Wave

from ‘Saints and Sheep’

I was at university in London in the mid-1980s, and my primary connection to what was happening in the world of the ex-members of Japan was the fanzine Bamboo. I would eagerly anticipate each new issue, taking a walk after lectures to the Virgin megastore on Tottenham Court Road to check whether they might have a new issue in stock. If in luck, I’d hop on the bus back to Denmark Hill, make a coffee and sit in the one easy chair in my student accommodation to devour the content from cover to cover. The full set of these A5 volumes still sits proudly in my music cabinet at home – and if any of the dedicated band of instigators and contributors should read this, then please accept grateful thanks for being a lifeline to fans in those days before the information superhighway.

Issue 6 from 1985 carried pictures of David Sylvian taken on 7 July that year; he’s wearing large shades, a designer white shirt with bold black design and has a portfolio case tucked under his arm. The photographs are accompanied by the following news: ‘It’s been over a year since the release of Brilliant Trees and the wait for another LP continues. David’s second album provisionally titled The Holy Blood of Saints and Sheep was due for release in September but has now been delayed until November when the video Preparations for a Journey will also be released.. ..Side One of the album is an instrumental piece entitled ‘Explosion of Faith in a Cathedral’. Side Two consists of three or four songs.’ Continue reading “Wave”

The Librarian

Rhythm philosophy

From time to time an announcement comes out of the blue, heralding new music that will be available in just a matter of weeks. So it was in April 2005, when davidsylvian.com announced that a new record was available for pre-order. ‘The release is a new 12″ vinyl single featuring the work of two acclaimed musicians – Burnt Friedman and Jaki Liebezeit. This 12″ release features a mix of one of the tracks from the very exciting forthcoming project that David Sylvian and Steve Jansen have been working on along with Burnt Friedman. The vinyl features three tracks by Burnt Friedman and Jaki Liebezeit, one of which is entitled ‘The Librarian’ which was co-written by and features vocals from David. Though this is a different mix to the one that will appear on the Sylvian/Jansen/Friedman album, it provides a hint of what to expect from the new record which is due later this year on samadhisound.’ Continue reading “The Librarian”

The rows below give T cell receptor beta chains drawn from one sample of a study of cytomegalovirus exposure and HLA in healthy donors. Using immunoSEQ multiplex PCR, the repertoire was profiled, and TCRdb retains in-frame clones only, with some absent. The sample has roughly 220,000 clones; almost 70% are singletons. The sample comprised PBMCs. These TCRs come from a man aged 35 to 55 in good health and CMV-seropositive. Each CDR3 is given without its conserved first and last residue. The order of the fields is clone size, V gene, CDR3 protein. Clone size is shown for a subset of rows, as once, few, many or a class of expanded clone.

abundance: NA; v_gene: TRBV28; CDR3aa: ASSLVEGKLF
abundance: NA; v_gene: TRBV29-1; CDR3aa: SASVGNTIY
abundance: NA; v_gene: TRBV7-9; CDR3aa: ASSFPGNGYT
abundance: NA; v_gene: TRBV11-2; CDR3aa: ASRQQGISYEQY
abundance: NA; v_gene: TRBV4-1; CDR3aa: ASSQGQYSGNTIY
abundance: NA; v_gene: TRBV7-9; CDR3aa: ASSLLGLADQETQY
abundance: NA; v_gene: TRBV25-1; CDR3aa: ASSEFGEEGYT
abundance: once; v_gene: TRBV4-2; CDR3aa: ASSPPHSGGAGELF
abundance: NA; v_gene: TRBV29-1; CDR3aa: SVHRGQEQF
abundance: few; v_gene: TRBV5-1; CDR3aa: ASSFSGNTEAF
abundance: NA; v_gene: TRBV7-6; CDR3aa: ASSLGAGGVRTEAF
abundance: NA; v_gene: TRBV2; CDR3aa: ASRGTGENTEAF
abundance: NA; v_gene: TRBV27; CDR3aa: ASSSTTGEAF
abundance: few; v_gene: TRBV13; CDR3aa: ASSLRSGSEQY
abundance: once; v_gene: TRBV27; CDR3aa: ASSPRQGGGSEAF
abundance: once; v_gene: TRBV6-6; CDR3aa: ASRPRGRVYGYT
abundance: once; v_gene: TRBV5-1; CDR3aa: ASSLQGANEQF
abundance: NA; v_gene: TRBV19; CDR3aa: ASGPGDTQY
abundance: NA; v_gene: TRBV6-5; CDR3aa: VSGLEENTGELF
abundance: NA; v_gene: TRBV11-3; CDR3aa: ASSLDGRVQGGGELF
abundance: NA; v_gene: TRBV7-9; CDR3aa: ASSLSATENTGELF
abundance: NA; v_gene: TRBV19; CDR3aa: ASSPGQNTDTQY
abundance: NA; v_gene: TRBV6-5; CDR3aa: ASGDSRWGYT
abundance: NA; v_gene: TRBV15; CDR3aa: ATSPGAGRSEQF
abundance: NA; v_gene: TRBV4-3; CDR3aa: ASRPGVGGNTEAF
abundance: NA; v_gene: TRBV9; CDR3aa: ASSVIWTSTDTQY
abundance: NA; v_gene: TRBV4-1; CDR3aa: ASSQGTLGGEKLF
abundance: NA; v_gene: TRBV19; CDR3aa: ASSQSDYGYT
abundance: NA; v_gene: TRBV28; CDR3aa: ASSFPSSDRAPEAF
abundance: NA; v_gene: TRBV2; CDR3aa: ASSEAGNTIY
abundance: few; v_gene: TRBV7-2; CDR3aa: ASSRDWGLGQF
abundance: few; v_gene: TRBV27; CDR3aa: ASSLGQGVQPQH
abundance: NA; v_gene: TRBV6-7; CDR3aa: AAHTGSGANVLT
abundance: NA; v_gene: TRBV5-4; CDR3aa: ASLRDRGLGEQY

Saffron Laudanum

Melting music into new

It’s 2011 and audience members at the Agder Theatre, Kristiansand, Norway rush from the main auditorium to a dark basement room where plain benches are set out to accommodate as many people as possible in this smaller space. In dim light the deep shimmering drone of the music begins. David Sylvian’s distinctive reading voice declares:

‘matter
in the layers between
crushed in time

matter
what they left behind
can be read on an arrowhead’
Continue reading “Saffron Laudanum”

Red Guitar

‘my vice and my virtue’

Sat in the Reading Room for Rare Books and Music at the British Library in London, I don the headphones provided. I’ve come to this hushed space to listen to a conversation recorded with photographer Angus McBean in 1989, just months before his passing. Hearing the excited tones of the sprightly octogenarian it’s impossible not to be caught up in his enthusiasm for life and his sheer joy at recounting tales from a career in which he captured portraits of the stars of stage, screen and literary arts – Audrey Hepburn, Dame Peggy Ashcroft, Ivor Novello, Vivien Leigh, the Beatles, Sir Ralph Richardson, Dame Margot Fonteyn, T.S. Eliot, Benjamin Britten, the list is truly incredible. If a glint in the eye can be caught on audio tape then surely it is captured here. It’s the same playful energy that comes over in the settings created for his subjects, influenced as they were by his early career as a mask-maker and scenery designer for stage productions and by the impact of the Surrealist movement. Continue reading “Red Guitar”

Manafon

‘A man out of time’

Manafon. Manafon? What could it mean? Scurrying to a search engine it was soon discovered that David Sylvian’s new album was named after a small rural community located in the hills of Montgomeryshire, the northern part of the Welsh county of Powys. But that just raised more questions! Why?! Continue reading “Manafon”